Lightroom: To DNG or not to DNG, that is the question.

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  • Updated 6 years ago
Is there a performance benefit to changing all of my proprietary Raw files over to DNG on import? I'm wondering if Lightroom (which has gotten slow since 4.1) will speed up at all if I use Adobe's format.

Along the same lines — is this common practice that everyone follows? Or are there any concerns or issues I should be aware of?
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Joseph Rivera

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  • undecided

Posted 7 years ago

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Rob Cole

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I don't DNG, because I want to be able to open my files in manufacturer software too (or other software which does not support *converted* DNGs), but lots of people do DNG, and they have their reasons...

I don't think you will notice much performance difference, but why don't you try a few and report back?
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Paul Trotter

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The benefit of dng files lies in the fact that they have smaller file sizes than raw files and that Adobe has committed to always supporting the file type. Raw files are native to the specific camera you are using, which could result in you not being able to open an old file because camera raw does not support your particular file. For example, Canon raw files are labelled cr2, but these files vary according to the model of camera.
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Chris Packrat

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DNG will save you a few bytes on your hard disk compared to many raw formats, and will embed forever in your files dozens of useless color profiles that you once may have had the idea to apply to your digital negatives. All for free :)
However it could also discard useful proprietary information ("don't understand that metadata? trash it!"), and will be a hog for your backups compared to Raw + sidecar Xmp file (edited one typo in metadata or some develop settings for thousands of DNGs? let's re-backup some terabytes weekly...)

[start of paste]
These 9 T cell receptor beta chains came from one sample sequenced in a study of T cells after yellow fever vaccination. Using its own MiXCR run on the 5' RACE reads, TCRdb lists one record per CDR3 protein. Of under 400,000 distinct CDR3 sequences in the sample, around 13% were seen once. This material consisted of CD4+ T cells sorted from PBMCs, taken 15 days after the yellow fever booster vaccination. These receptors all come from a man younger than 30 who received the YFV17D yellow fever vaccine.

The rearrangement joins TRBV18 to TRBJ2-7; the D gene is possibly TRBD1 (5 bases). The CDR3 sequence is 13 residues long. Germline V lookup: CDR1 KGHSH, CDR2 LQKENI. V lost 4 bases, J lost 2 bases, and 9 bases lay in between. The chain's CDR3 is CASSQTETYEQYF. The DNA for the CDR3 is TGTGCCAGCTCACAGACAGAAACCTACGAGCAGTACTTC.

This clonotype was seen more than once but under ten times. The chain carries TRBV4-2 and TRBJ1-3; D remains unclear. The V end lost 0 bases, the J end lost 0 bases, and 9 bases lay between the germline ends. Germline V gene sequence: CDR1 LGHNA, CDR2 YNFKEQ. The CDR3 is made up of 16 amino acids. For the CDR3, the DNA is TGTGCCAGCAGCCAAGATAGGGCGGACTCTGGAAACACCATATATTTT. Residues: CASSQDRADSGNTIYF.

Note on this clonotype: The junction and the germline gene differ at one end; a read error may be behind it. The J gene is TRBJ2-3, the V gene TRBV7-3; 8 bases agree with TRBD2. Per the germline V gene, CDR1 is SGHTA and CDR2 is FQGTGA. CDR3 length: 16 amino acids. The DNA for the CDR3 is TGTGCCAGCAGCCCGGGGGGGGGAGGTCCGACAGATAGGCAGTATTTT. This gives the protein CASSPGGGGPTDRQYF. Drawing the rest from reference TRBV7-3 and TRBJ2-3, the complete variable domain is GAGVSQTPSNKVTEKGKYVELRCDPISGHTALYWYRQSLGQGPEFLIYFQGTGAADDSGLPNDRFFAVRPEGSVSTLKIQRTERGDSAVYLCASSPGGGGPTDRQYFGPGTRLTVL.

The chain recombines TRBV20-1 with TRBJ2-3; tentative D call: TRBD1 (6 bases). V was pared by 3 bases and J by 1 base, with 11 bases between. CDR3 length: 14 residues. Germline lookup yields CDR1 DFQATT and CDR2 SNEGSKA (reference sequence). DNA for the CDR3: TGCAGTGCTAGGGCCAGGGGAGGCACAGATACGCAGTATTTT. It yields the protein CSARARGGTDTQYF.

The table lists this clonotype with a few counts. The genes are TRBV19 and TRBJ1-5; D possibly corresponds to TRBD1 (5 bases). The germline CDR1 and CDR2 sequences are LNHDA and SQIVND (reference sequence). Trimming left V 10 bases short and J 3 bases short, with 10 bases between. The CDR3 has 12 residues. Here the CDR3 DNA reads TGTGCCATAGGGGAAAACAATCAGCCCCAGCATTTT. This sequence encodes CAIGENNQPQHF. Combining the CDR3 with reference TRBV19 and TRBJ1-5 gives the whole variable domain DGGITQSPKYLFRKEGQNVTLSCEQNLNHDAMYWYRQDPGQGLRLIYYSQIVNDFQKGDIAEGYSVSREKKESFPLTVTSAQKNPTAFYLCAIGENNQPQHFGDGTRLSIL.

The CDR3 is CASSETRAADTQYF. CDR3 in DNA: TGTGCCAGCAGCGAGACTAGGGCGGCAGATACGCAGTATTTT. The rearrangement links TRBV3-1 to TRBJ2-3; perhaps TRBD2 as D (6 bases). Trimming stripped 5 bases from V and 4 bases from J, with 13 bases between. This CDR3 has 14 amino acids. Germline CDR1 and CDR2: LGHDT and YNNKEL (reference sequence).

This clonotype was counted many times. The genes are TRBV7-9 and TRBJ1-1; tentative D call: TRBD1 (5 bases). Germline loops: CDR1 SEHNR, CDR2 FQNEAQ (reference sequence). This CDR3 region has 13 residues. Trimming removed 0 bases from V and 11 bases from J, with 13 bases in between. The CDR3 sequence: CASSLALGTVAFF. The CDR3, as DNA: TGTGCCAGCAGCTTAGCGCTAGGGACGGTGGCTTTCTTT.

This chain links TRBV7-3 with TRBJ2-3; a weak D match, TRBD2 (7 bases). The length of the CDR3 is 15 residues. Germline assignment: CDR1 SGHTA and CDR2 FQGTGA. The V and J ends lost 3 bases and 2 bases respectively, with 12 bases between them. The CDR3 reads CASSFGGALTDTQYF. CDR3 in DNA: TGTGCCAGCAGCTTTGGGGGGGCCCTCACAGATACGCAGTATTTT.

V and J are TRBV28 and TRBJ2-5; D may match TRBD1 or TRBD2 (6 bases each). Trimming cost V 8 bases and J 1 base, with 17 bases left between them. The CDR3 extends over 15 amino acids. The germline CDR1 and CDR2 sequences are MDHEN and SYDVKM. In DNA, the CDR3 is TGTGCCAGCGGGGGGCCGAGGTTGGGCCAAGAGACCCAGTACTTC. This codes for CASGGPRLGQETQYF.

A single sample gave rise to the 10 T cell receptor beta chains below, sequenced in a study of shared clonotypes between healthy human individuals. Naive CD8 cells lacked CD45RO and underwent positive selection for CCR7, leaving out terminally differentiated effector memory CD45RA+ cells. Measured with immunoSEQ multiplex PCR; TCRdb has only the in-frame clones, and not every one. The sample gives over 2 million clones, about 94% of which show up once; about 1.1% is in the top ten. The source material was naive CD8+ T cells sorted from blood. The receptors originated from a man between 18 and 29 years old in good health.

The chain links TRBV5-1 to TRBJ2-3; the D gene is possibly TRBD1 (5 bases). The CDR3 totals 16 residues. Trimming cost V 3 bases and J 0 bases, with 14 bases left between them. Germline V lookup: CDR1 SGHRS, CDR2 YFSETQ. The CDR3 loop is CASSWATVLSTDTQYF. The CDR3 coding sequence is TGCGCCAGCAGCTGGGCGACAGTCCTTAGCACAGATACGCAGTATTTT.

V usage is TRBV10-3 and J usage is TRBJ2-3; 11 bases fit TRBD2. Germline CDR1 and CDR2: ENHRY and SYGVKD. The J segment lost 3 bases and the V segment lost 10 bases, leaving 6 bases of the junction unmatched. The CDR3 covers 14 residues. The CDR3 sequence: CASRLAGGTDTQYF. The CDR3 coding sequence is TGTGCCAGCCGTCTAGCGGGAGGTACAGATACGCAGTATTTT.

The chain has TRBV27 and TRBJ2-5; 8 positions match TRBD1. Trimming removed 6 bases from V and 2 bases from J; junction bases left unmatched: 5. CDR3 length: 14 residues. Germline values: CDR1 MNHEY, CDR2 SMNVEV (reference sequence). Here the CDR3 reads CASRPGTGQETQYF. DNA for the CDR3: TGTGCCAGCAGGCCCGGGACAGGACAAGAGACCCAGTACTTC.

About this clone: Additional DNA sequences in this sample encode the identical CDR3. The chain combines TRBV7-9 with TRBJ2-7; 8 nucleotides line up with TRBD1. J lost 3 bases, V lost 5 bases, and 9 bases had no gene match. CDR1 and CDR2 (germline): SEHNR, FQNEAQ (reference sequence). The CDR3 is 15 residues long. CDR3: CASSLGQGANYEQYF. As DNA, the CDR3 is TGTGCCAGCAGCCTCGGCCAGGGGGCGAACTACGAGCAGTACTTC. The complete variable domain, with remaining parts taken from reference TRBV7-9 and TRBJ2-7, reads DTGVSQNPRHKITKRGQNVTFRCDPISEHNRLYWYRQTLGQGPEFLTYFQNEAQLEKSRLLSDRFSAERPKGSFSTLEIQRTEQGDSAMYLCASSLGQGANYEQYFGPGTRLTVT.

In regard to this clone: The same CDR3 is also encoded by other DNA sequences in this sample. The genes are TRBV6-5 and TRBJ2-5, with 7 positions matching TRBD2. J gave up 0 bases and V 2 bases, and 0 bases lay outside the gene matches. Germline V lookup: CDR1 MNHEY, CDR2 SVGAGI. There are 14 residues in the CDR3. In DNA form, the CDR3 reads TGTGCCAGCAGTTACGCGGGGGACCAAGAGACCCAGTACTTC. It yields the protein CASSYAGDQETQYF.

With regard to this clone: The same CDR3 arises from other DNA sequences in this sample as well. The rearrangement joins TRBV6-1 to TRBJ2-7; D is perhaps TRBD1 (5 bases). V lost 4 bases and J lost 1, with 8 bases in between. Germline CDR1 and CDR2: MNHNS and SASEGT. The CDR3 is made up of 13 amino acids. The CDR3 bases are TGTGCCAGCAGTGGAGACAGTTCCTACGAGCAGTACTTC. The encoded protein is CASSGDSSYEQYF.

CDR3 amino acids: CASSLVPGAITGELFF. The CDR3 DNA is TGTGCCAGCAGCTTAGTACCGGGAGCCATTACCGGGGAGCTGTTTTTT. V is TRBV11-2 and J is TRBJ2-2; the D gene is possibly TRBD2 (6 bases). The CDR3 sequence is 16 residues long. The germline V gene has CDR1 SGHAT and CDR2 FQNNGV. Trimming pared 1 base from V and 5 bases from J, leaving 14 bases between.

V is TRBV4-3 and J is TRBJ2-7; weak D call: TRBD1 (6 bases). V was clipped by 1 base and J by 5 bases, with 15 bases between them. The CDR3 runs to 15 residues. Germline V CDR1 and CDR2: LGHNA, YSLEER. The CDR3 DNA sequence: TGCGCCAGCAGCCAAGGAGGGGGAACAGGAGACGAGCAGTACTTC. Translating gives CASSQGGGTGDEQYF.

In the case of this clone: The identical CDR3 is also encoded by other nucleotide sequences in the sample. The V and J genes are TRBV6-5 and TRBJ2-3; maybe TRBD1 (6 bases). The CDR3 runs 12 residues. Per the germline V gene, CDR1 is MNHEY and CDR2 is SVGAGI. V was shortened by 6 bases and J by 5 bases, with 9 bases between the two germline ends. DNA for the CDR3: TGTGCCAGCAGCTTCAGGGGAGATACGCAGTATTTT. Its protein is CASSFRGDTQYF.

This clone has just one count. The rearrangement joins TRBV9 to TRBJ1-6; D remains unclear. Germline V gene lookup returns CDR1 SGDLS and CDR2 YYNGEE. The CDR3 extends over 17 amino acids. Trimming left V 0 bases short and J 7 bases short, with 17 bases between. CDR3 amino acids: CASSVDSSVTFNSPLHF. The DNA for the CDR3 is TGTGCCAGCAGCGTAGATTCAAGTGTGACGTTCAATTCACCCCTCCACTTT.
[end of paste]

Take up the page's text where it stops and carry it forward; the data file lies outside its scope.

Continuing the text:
And given how Adobe stopped publishing its revisions and additions to the DNG specification a while ago, you cannot get sure how the format will really evolve... (Never trust a commitment, promise or lie by any software vendor. Trust published specs and legible source code.)
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Clint Steed

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With a Nikon D800 I converted Nikon Raw files (NEF) to DNG on import to LR 4.1.

I found the DNG files take anywhere from just a little bit to twice as long to load the 100% previews than the NEF files. I increasded my Raw cache to 50GB and the load times signifcantly reduced.

I get about a 20% in file size, however the embrded preview file for OS viewing is very small. While this effects the OS preview or Picture Viewer it does not effect FastPictureViewer.

I was hoping that LR adjustments would be saved in the DNG files, but that has to be done manually.

When exporting DNG files they do not preview on my Win 7 computer at all. Still researching this.
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Rob Cole

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There is something wrong with having D800 files in DNG, or something.

I had previously done brief performance tests using D800 (NEFs) and found rendering to be about double that of D300 (which seemed about right). However I'm working now with D800 files as DNG and they take anywhere from a half minute to a minute (or more) to load preview in lib (yeah, like order of magnitude more than they should), time to render in dev module is same as previously experienced, but file is forever being reloaded for dev, even when it should be in ram cache (e.g. switching back and forth between two loaded D800 DNGs in dev module).